Every day, facilities across the US receive Notices of Violation from US EPA for alleged noncompliance with a wide variety of programs like the Clean Air and Clean Water Acts; chemical management and reporting regulations (TSCA, EPCRA, CERCLA, etc.); hazardous waste management and disposal standards (RCRA); and much more.
Below are examples of recent EPA enforcement actions that provide insight into how and why EPA issues civil penalties to facilities for environmental noncompliance. Names of companies and individuals cited by EPA are withheld to protect their privacy.
WHO: A municipal utility company
WHERE: Petersburg, IN
WHAT: Clean Air Act violations
HOW MUCH: $1.5 million plus $5.3 million in supplemental environmental projects
An Indiana-based power company has reached an agreement with US EPA and State environmental officials to resolve alleged violations of the Clean Air Act. EPA alleges one of the company’s generating stations was emitting nitrogen oxides (NOx), sulfur dioxide (SO2), particulate matter (PM) and sulfuric acid mist (H2SO4) above the allowable level.
The energy provider has agreed to install a pollution control device known as a Selective Non-Catalytic Reduction System (SNCR) on one of the plant’s coal-fired units and upgrade its sulfuric acid mitigation system. The company will also undertake two environmental projects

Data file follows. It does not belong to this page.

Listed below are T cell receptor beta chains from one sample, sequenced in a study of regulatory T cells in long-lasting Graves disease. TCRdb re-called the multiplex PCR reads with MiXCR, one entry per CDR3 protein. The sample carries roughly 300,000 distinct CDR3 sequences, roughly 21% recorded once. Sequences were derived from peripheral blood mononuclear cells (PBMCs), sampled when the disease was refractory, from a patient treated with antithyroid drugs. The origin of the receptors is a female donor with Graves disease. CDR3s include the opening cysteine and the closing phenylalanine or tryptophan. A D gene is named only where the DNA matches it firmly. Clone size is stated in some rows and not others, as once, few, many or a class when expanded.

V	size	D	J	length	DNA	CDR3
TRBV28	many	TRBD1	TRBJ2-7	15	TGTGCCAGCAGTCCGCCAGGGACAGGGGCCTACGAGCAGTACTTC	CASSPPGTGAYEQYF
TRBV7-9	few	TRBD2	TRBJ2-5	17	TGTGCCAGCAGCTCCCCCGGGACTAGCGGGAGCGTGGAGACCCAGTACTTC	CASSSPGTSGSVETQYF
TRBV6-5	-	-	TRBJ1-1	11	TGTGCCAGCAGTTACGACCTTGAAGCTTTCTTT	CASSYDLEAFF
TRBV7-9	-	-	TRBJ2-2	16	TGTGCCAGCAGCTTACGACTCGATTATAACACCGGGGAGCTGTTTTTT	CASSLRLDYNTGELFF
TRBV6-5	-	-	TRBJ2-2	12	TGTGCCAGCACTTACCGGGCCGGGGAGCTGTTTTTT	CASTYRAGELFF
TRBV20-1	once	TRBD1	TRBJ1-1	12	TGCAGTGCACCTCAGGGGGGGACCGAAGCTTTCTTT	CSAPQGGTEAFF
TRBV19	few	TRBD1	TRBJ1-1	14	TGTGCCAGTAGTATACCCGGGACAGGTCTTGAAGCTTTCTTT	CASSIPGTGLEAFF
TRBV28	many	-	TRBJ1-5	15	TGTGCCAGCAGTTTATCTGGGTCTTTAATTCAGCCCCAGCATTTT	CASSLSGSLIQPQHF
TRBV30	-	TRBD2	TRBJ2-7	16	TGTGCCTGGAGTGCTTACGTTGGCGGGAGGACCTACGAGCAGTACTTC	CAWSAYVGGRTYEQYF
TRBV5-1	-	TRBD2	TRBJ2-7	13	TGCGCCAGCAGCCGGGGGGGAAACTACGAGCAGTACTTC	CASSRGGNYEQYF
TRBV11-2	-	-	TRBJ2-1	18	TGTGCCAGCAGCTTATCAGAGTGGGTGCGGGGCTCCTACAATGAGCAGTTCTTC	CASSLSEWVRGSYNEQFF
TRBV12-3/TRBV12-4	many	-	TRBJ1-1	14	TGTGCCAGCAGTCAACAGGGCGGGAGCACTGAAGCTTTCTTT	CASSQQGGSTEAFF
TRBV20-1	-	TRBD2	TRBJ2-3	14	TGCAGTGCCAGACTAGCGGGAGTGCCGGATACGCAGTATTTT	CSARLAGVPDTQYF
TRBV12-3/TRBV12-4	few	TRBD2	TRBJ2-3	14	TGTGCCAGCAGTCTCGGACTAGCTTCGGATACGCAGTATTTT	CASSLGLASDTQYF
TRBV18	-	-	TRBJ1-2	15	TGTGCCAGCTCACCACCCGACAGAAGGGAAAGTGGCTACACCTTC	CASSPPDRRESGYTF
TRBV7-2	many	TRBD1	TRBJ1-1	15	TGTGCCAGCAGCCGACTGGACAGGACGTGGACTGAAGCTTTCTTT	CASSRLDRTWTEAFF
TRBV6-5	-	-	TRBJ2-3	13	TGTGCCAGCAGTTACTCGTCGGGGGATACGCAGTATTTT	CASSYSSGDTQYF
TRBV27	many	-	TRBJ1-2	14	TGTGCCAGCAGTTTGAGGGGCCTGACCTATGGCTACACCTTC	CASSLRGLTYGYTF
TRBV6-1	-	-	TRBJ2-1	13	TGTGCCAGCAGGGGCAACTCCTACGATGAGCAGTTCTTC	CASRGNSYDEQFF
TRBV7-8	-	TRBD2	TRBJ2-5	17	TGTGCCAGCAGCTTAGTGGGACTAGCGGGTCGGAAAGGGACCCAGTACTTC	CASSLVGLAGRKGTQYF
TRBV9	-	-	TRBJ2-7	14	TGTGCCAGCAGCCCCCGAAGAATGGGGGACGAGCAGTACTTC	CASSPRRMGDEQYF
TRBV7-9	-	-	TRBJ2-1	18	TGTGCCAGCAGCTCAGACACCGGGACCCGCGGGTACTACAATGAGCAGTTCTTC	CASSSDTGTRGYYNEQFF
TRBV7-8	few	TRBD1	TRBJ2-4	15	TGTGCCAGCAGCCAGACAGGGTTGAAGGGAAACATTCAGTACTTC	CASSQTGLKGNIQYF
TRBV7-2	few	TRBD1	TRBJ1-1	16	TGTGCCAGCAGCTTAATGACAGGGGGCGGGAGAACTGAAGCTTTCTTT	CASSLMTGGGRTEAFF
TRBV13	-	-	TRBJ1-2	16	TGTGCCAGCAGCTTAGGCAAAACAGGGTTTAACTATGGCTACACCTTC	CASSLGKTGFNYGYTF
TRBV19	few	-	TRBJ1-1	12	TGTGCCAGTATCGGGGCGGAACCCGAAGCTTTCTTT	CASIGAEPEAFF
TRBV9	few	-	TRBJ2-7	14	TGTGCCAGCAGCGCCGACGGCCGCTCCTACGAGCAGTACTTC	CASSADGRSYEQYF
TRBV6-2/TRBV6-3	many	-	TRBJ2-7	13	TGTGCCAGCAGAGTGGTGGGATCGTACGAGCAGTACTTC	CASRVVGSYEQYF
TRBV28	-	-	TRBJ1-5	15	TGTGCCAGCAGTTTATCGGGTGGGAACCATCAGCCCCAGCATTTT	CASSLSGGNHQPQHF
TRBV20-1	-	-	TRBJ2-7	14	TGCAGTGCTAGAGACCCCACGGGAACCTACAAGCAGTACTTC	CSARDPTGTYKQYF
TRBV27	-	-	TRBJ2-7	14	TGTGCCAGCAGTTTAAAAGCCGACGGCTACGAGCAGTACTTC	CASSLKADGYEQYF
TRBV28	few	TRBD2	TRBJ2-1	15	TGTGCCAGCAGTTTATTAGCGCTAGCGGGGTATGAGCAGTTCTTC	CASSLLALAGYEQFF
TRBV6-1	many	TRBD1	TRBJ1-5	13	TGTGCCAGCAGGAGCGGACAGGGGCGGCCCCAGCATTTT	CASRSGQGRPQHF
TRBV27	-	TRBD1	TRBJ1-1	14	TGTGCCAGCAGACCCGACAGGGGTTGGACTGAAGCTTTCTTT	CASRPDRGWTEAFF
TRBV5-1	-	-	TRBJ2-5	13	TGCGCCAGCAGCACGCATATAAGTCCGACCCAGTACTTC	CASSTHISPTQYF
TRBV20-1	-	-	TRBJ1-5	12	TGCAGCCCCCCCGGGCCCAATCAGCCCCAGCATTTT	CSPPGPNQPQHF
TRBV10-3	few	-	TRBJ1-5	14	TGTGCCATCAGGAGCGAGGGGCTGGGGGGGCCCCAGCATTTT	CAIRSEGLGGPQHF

: one to restore and preserve some ecologically significant parcels of land near the plant, and another to mitigate the harm to the environment caused by the plant’s excess emissions over the years.
WHO: A waste disposal facility
WHERE: Kimball, NE
WHAT: RCRA, Clean Air Act, and EPCRA violations
HOW MUCH: $790,000
EPA recently announced a settlement with a waste disposal company to address alleged environmental violations at the company’s commercial hazardous waste incinerator. Alleged violations include failure to manage and contain hazardous wastes; failure to comply with air emission limits; failure to comply with chemical accident prevention safety requirements
; and failure to timely report use of certain toxic chemicals.
The company has agreed to upgrade plans to classify, manage and contain the wastes incinerated at the facility as well as their fire prevention and response program and perform an environmental audit at the facility to identify and address any continuing noncompliance.
WHO: A construction materials manufacturer
WHERE: Washington, D.C.
WHAT: Clean Air Act violations
HOW MUCH: $250,000
During an investigation at a ready-mixed concrete supplier
, EPA found the supplier alleged operated a stationary engine in violation of Clean Air Act management practices and operated its plant from at least September 2014 to June 2018 without a required Clean Air Act operating permit.
The concrete manufacturer has agreed to pay a $250,000 settlement to resolve the alleged violations. Since the violations were identified, the company has moved to a different location in the DC metropolitan area.
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